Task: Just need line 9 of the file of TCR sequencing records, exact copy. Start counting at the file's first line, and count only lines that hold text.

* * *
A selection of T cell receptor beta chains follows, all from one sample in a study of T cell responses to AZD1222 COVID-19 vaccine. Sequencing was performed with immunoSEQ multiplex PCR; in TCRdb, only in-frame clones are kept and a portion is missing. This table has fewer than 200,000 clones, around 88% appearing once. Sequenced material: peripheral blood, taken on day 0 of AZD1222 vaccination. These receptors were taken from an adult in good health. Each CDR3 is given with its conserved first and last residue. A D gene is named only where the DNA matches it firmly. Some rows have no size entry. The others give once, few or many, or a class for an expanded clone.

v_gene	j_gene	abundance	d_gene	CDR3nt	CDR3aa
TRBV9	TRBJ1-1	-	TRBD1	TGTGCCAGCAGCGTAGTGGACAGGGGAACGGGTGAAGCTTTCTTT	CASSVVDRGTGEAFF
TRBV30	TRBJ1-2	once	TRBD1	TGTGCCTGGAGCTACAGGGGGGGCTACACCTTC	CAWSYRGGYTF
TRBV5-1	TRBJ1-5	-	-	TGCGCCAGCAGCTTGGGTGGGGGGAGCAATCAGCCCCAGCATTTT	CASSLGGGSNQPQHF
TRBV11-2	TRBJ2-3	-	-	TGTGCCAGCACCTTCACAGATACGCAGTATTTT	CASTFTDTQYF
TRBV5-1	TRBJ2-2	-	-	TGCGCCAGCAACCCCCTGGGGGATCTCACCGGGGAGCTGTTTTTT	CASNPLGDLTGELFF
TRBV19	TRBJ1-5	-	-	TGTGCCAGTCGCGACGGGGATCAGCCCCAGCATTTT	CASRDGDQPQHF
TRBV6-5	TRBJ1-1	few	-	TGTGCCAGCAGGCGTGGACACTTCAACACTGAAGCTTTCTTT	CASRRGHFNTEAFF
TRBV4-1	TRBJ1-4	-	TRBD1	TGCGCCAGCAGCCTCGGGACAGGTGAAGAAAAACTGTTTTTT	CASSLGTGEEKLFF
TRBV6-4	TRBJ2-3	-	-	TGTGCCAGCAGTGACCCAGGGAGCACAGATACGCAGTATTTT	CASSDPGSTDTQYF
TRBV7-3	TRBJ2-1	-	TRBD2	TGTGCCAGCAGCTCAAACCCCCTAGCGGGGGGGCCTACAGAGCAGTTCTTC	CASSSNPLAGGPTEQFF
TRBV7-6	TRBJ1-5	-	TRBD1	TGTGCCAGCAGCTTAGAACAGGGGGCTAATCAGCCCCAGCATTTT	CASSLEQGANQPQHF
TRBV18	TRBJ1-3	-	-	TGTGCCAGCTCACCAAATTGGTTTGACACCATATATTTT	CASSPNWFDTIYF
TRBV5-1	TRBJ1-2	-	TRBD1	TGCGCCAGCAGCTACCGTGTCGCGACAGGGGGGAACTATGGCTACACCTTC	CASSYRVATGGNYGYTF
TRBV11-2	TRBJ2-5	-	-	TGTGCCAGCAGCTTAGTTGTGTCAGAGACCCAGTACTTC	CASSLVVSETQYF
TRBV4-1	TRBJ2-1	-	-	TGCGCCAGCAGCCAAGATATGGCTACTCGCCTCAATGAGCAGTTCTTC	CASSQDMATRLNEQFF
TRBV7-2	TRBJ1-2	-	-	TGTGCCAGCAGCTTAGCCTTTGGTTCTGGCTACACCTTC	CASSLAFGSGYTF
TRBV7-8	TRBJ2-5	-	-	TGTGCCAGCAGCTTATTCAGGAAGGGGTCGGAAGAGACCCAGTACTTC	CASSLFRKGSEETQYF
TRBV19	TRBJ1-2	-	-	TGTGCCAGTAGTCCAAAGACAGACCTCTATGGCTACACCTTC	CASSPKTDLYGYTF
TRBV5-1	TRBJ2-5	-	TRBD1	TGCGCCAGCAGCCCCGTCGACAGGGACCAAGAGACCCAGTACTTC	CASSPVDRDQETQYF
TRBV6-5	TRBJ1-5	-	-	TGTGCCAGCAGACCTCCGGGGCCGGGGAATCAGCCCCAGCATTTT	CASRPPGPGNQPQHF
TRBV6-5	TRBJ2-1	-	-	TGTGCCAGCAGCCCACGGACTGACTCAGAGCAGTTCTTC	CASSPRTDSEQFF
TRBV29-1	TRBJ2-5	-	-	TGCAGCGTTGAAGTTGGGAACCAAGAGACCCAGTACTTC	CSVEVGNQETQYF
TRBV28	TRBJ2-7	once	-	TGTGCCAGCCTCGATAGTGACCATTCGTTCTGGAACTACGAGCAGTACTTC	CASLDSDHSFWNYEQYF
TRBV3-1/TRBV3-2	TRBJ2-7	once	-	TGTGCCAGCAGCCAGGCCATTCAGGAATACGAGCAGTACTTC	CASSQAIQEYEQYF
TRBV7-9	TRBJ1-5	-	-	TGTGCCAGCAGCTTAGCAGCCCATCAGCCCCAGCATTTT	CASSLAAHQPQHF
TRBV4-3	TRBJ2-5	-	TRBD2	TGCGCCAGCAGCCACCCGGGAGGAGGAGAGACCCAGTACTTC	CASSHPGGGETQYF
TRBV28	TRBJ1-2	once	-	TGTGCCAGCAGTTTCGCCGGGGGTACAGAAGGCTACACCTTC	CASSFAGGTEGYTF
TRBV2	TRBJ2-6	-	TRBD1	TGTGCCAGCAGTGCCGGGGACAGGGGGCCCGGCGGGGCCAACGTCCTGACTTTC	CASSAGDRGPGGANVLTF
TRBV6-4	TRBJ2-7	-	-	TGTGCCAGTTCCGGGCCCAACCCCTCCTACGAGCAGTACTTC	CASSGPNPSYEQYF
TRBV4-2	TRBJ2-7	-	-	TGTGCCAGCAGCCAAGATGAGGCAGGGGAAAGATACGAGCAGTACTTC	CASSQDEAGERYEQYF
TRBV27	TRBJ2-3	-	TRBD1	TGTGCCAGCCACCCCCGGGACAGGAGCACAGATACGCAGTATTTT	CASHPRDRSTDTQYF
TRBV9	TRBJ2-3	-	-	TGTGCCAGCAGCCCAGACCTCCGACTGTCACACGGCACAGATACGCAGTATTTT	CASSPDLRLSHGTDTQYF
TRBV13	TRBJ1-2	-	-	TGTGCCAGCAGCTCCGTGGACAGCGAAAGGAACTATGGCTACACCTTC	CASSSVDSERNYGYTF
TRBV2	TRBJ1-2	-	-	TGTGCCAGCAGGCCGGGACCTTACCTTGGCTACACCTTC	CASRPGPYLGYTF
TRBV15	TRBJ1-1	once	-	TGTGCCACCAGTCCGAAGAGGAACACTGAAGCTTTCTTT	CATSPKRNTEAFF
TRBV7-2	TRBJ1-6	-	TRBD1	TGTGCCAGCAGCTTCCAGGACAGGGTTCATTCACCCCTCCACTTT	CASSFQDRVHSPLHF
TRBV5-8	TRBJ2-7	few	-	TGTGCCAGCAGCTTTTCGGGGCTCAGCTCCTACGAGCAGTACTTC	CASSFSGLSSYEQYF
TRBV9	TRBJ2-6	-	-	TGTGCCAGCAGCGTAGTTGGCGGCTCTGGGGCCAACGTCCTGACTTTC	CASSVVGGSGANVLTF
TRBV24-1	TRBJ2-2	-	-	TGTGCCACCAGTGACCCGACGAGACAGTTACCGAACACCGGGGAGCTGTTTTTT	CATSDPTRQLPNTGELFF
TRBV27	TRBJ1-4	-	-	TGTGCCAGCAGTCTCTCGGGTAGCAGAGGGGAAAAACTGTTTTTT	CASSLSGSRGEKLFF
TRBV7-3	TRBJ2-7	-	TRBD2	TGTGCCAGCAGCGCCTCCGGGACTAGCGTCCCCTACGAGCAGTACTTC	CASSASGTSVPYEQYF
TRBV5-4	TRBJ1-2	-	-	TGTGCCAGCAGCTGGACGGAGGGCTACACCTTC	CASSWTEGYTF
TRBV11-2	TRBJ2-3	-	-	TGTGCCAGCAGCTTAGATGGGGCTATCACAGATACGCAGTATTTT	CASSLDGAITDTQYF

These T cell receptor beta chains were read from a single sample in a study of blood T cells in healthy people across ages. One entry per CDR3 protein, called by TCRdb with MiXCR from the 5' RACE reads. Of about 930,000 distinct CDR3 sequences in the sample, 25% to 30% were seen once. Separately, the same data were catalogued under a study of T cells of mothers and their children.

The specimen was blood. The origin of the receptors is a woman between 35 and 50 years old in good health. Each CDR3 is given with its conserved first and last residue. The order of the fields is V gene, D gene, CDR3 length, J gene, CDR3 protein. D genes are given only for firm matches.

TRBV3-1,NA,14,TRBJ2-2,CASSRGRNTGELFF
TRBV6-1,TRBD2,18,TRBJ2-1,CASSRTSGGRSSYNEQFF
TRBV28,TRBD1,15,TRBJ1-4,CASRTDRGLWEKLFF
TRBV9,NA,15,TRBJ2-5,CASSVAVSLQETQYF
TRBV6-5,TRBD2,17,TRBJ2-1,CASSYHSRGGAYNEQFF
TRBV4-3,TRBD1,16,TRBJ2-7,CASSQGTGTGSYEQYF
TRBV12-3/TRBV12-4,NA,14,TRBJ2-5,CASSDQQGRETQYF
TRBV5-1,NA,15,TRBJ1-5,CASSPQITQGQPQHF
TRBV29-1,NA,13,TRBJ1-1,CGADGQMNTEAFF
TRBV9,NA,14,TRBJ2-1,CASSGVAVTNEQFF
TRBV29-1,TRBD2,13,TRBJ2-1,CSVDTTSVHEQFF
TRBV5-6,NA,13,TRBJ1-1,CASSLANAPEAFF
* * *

TRBV6-5	TRBJ1-1	few	-	TGTGCCAGCAGGCGTGGACACTTCAACACTGAAGCTTTCTTT	CASRRGHFNTEAFF